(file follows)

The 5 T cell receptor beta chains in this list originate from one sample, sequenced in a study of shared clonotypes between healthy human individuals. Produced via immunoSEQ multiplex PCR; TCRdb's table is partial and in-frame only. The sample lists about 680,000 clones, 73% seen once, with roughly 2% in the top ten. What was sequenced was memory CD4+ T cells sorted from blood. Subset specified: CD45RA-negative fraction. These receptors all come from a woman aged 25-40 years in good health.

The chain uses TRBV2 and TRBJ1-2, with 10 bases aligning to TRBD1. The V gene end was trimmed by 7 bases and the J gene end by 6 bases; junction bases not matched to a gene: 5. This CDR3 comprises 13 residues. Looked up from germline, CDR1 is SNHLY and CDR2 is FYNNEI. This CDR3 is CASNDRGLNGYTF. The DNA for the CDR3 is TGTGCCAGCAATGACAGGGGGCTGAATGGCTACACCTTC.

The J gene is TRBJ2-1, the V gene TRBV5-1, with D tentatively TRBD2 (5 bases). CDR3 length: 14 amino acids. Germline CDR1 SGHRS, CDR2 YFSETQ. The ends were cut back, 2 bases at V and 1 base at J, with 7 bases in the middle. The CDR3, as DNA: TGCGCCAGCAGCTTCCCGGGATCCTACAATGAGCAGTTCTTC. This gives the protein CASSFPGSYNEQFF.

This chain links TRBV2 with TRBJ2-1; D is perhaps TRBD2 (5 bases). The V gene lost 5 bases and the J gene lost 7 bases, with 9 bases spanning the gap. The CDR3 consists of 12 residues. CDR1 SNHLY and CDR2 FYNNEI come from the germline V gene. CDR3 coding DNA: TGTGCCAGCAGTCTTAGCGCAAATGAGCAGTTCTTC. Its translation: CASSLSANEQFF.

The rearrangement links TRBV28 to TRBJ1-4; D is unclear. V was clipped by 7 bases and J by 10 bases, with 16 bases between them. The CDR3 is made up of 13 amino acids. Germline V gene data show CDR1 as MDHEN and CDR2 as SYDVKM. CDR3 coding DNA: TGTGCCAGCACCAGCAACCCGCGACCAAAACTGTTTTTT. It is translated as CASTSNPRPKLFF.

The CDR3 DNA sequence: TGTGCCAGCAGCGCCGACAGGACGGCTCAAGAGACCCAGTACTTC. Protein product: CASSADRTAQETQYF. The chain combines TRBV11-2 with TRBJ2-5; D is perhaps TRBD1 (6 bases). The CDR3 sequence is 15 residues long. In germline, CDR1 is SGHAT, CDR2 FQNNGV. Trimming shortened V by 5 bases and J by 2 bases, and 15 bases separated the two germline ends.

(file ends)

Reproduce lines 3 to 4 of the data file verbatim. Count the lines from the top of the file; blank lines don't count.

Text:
The J gene is TRBJ2-1, the V gene TRBV5-1, with D tentatively TRBD2 (5 bases). CDR3 length: 14 amino acids. Germline CDR1 SGHRS, CDR2 YFSETQ. The ends were cut back, 2 bases at V and 1 base at J, with 7 bases in the middle. The CDR3, as DNA: TGCGCCAGCAGCTTCCCGGGATCCTACAATGAGCAGTTCTTC. This gives the protein CASSFPGSYNEQFF.

This chain links TRBV2 with TRBJ2-1; D is perhaps TRBD2 (5 bases). The V gene lost 5 bases and the J gene lost 7 bases, with 9 bases spanning the gap. The CDR3 consists of 12 residues. CDR1 SNHLY and CDR2 FYNNEI come from the germline V gene. CDR3 coding DNA: TGTGCCAGCAGTCTTAGCGCAAATGAGCAGTTCTTC. Its translation: CASSLSANEQFF.